BWW Reviews: Disney Does Musical Comedy Right With ALADDIN
They used to call them tired businessman musicals; fast-moving, slickly-produced musical comedies that livened up evenings for overworked white-collar gents with lots of gags, some catchy tunes and pretty chorus girls in sexy outfits. They weren't meant to be art. They were meant to be hits.
Well, believe it or not, the latest entry in Disney's Broadway parade might be considered a 21st Century variation on the theme. Call Aladdin, based on the 1992 animated feature, a tired businessperson's musical. The laughs are plentiful, the songs are bright and jazzy, there's not an actor dressed as an animal (or inanimate object) in sight and romance and cuteness are kept to a minimum, as are many of the costumes worn by both male and female cast members.
The hot Broadway orchestrations by Danny Troob and the sight gag about New York souvenir shopping barely a minute into the script are early signs that the Arabian nights setting is not going to be taken very literally in director/choreographer Casey Nicholaw's fast and funny production. The setting, Agrabah, is said to have "more glitz and glamour than any other fictional city in the world!" Chad Beguelin's book is written in jaunty contemporary English, full of pop culture jokes and ridiculous puns, and the multicultural cast members make no attempt to look or sound like a middle eastern cliché. Think vaudeville, think borscht belt, but don't think too much.
Playing it straight and spunky are Adam Jacobs, as the poverty-stricken title character who steals for survival, and Courtney Reed as the young princess who wishes for a chance to marry for love and be an equal partner to her husband, instead of following her aging father's desire that she marry a prince who will rule over the land. ("Why are you so determined to pawn me off to any Tom, Dick or Hassim that comes our way?")
The couple meets when the princess, Jasmine, tries to escape from the palace disguised as a commoner, but it isn't long before she's caught and sent back to her royal digs. Needing to pass himself off as a prince in order to court her, Aladdin gets assistance from a magic genie from a lamp (James Monroe Iglehart), who has the power to grant wishes and to stop Broadway shows dead in their tracks.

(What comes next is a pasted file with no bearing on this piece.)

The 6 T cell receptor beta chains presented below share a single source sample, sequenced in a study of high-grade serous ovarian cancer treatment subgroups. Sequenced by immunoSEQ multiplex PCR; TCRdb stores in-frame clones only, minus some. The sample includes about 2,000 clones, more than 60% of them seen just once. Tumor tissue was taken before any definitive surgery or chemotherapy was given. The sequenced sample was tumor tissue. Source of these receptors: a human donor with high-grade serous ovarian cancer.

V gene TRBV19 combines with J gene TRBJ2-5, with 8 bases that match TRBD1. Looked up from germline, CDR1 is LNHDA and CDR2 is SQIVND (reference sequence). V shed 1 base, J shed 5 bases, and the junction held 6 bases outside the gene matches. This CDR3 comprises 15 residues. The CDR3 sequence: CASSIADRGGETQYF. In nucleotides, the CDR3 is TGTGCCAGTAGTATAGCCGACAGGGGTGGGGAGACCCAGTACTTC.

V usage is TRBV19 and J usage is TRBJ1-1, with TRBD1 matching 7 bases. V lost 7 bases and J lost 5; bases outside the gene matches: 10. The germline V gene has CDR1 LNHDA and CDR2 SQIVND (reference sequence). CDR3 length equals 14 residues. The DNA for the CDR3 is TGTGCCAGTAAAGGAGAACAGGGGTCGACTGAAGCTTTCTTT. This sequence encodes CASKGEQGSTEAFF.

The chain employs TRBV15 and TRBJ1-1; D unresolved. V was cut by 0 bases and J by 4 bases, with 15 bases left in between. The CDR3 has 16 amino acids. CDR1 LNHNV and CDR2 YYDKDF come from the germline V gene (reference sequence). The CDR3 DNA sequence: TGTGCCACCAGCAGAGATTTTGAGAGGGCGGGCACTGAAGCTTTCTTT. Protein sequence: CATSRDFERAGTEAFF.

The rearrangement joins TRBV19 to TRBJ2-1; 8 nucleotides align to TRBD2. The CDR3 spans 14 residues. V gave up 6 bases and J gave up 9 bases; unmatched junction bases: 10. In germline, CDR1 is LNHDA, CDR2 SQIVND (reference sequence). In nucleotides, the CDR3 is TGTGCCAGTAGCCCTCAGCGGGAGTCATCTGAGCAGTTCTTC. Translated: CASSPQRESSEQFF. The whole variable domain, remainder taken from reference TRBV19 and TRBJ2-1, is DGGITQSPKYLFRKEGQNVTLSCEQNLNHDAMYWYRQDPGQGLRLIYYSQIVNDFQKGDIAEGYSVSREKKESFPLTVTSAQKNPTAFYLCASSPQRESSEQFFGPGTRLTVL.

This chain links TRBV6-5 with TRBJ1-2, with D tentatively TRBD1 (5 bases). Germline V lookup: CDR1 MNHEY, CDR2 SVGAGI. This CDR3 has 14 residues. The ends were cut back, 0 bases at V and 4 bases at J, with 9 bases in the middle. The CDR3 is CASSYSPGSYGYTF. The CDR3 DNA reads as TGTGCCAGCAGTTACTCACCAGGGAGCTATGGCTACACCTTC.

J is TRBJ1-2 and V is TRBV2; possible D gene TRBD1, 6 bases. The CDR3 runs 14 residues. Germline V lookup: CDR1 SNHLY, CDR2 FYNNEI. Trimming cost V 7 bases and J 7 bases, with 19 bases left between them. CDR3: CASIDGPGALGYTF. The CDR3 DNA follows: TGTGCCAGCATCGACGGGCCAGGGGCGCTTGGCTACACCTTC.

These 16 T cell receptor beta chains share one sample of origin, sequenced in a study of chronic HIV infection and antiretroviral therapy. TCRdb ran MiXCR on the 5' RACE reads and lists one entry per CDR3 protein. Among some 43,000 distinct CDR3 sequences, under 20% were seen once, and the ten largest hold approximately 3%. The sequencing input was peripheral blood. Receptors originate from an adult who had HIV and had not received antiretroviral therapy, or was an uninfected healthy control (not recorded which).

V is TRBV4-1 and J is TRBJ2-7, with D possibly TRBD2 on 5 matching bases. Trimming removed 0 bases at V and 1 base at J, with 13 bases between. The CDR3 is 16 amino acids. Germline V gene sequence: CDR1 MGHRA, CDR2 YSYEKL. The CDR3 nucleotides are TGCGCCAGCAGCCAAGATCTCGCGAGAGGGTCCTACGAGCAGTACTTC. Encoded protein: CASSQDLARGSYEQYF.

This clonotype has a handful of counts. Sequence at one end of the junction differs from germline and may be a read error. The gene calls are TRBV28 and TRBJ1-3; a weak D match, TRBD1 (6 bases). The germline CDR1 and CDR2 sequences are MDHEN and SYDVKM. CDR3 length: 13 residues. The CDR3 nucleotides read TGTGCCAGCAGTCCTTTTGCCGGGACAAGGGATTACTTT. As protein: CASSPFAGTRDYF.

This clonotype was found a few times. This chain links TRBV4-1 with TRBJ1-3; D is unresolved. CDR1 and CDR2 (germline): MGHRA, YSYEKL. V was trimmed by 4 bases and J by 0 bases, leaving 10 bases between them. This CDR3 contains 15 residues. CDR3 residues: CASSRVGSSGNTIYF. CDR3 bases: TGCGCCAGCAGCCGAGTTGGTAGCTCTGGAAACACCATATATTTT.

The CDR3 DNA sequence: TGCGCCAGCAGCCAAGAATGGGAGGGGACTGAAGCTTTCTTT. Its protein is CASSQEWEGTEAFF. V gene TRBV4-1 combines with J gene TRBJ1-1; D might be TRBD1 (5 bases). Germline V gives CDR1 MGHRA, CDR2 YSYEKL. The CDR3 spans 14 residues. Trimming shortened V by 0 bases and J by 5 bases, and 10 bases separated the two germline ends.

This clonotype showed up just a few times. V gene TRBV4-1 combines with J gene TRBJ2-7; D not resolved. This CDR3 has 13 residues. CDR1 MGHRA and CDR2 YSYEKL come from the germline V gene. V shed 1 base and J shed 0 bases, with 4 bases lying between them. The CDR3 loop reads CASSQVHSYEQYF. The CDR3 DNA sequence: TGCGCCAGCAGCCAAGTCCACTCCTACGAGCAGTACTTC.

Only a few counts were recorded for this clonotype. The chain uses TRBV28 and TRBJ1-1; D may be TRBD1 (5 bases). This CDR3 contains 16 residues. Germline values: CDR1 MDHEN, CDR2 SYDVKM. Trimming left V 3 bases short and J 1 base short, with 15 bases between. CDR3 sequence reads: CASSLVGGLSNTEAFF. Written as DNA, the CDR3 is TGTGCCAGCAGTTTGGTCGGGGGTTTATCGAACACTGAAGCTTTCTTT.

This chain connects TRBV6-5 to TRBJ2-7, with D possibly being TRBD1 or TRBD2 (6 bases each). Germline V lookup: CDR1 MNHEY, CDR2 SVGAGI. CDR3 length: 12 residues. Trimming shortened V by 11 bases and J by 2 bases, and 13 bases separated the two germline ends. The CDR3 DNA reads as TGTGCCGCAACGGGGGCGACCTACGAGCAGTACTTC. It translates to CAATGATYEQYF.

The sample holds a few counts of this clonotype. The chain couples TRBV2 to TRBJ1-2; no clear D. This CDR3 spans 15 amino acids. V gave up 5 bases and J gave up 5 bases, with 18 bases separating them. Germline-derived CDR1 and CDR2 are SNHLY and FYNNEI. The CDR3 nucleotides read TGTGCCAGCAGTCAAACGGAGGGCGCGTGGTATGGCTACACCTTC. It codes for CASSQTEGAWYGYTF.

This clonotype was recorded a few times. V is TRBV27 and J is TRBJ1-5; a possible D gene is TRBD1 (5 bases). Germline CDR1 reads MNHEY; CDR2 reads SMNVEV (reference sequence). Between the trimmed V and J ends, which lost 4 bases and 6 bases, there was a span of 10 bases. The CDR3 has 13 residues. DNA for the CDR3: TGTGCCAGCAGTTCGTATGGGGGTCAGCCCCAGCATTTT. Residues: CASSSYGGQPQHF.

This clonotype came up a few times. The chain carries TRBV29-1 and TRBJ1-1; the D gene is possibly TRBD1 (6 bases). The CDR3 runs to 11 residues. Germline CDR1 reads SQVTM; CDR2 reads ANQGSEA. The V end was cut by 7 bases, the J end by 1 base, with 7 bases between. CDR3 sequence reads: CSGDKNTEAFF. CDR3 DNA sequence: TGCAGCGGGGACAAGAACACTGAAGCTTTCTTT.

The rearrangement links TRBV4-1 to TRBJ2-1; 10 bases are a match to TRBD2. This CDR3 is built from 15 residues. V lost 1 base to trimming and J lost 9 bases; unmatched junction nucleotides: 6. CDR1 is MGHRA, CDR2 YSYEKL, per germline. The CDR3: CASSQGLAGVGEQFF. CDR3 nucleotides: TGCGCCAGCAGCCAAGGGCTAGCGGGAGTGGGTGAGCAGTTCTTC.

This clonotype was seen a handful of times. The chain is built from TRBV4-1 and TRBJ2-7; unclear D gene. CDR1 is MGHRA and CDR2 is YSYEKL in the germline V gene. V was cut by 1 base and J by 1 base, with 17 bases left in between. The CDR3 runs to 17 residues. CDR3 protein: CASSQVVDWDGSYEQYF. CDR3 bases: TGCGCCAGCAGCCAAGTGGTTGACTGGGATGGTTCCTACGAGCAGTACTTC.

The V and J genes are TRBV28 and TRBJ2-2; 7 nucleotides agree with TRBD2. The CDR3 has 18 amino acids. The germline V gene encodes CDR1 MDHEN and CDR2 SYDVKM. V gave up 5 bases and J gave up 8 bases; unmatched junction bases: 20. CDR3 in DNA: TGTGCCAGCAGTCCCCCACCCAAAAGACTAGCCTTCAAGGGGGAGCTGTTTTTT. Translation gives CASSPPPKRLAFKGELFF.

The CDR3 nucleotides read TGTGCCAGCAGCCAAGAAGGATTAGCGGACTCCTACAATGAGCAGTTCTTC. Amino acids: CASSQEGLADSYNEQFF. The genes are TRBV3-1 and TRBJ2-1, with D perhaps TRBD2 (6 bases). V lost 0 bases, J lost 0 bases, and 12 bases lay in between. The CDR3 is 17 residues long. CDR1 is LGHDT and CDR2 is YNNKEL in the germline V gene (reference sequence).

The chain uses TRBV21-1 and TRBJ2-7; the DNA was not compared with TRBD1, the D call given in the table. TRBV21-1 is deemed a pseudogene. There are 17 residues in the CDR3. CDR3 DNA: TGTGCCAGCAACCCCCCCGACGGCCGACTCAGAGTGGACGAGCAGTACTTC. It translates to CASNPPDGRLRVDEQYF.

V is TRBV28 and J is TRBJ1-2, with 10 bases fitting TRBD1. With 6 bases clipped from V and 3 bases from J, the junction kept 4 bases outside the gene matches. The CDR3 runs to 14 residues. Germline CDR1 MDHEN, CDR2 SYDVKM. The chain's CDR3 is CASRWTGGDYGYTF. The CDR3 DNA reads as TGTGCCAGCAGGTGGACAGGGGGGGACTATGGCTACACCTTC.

A large man with a big voice and a mega-watt smile, Iglehart takes over the proceedings Groucho Marx style, spewing a rapid-fire succession of non-sequitur irreverence like an over-caffeinated Vegas lounge emcee. ("Come for the hummus, stay for the floorshow!")
Late in the first act, Nicholaw builds a hilarious production number around him to the clever "Friend Like Me", loaded with showgirls and showboys, shout-outs to Let's Make A Deal, Dancing With The Stars, Oprah Winfrey ("You get a wish! You get a wish!") and an American Idol type medley of Disney hits. The light-footed Iglehart shticks his way through the mini-spectacle with frenetic charm and killer pipes.
But he's not the only one delivering the comical goods. Jonathan Freeman seems to be having a ball channeling Cyril Ritchard as the deliciously evil Jafar, the role he voiced in the original film. His henchman, Iago, played as a parrot in the movie, is now a wisecracking wart of a human, terrifically embodied by Don Darryl Rivera. Aladdin's monkey pal has also been replaced by humans; a Ritz Brothers style trio of singing, dancing and sword-playing buffoons played by Brian Gonzales, Jonathan Schwartz and Brandon O'Neill.
The splendidly opulent designs by Bob Crowley (sets), Gregg Barnes (costumes) and Natasha Katz (lights) splash the stage with colorful pastels and glimmering golds. The technological coup of the evening is a full-stage magic carpet ride among the stars as Jacobs and Reed fall in love to "A Whole New World."
But the real magic of Aladdin is watching the talented company plunge into Nicholaw's wild and crazy staging with the sole intention of entertaining the pants off of you like it's nobody's business.